My husband and I both got the whitefish sandwich baskets, which included fries and coleslaw. Other types of fish are available, but as whitefish is in the name of the restaurant, we felt that was the logical choice. And it was! An employee explained that the fish comes in freshly-caught from the region (Charlevoix area) and definitely tasted it. The whitefish had a subtle sweetness and was expertly prepared. I can highly recommend this place! Their website is here.

If it sounds like we mainly ate, drank and walked around on our excursion, you're correct. Even though we were visiting the region on a weekend, it was definitely a slower time of year. Most shops were closed in Petoskey by the time we hit downtown both evenings, and we simply didn't have much time in Traverse City since we stopped there on our way back home. But we'd had a very nice time anyway; it was a great way to celebrate our anniversary. 

And it sure beat the trip I've just returned from, a visit to our daughter for a marathon cleaning session of her apartment. Her various grad school duties keep her quite busy, so I was being a nice mom to do some cleaning for her. Not sure if I'd do that again, but I'd certainly welcome another northern Michigan getaway!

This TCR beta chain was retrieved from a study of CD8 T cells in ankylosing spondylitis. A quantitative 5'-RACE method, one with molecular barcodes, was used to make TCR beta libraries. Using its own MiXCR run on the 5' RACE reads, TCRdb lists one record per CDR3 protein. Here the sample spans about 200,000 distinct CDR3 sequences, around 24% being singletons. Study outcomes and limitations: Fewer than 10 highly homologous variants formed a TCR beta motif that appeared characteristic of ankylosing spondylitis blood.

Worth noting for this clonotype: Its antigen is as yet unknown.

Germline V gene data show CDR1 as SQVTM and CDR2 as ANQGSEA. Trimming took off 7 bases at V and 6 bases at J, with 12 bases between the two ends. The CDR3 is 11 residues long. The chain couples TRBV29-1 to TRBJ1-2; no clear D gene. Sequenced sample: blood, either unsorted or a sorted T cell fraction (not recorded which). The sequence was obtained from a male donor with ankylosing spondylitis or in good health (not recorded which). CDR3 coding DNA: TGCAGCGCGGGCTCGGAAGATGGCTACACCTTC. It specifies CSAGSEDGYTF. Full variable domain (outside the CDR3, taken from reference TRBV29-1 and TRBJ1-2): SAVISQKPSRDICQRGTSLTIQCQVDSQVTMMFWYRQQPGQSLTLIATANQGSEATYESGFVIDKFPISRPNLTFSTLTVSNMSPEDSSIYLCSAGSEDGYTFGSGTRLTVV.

Thursday, September 13, 2018

Thrifty Acres: TV Time In 1965

Hello! Once upon a time, network television was the only game in town: no cable channels, no original programming from online sources, etc. So ABC could promote its 1965 programming line-up with a 10-page ad in Reader's Digest:

Today is a Thursday, but it is September 13th, so what better day to show off what TV watchers could expect from ABC back then? 

How about "The most exciting of all television seasons. A season of great entertainment. Seven nights a week. All year long. On ABC." 

Sounds rather grandiose, doesn't it? But after all, it was the debut of "adorable newcomer" Sally Field, in Gidget:

Gidget fell under this heading:

"The excitement of high comedy", which also included shows that became rerun staples for decades: McHale's Navy, F Troop (new in 1965), Ozzie and Harriet, The Patty Duke Show, The Donna Reed Show, Bewitched, The Flintstones and The Addams Family. But as I'd never heard of The Farmer's Daughter, O.K. Crackerby! or Tammy, I assume those weren't nearly as successful. Still, obviously a line-up that stood the test of time!

Maybe you'd rather have "The excitement of great drama"? Then these are the shows for you: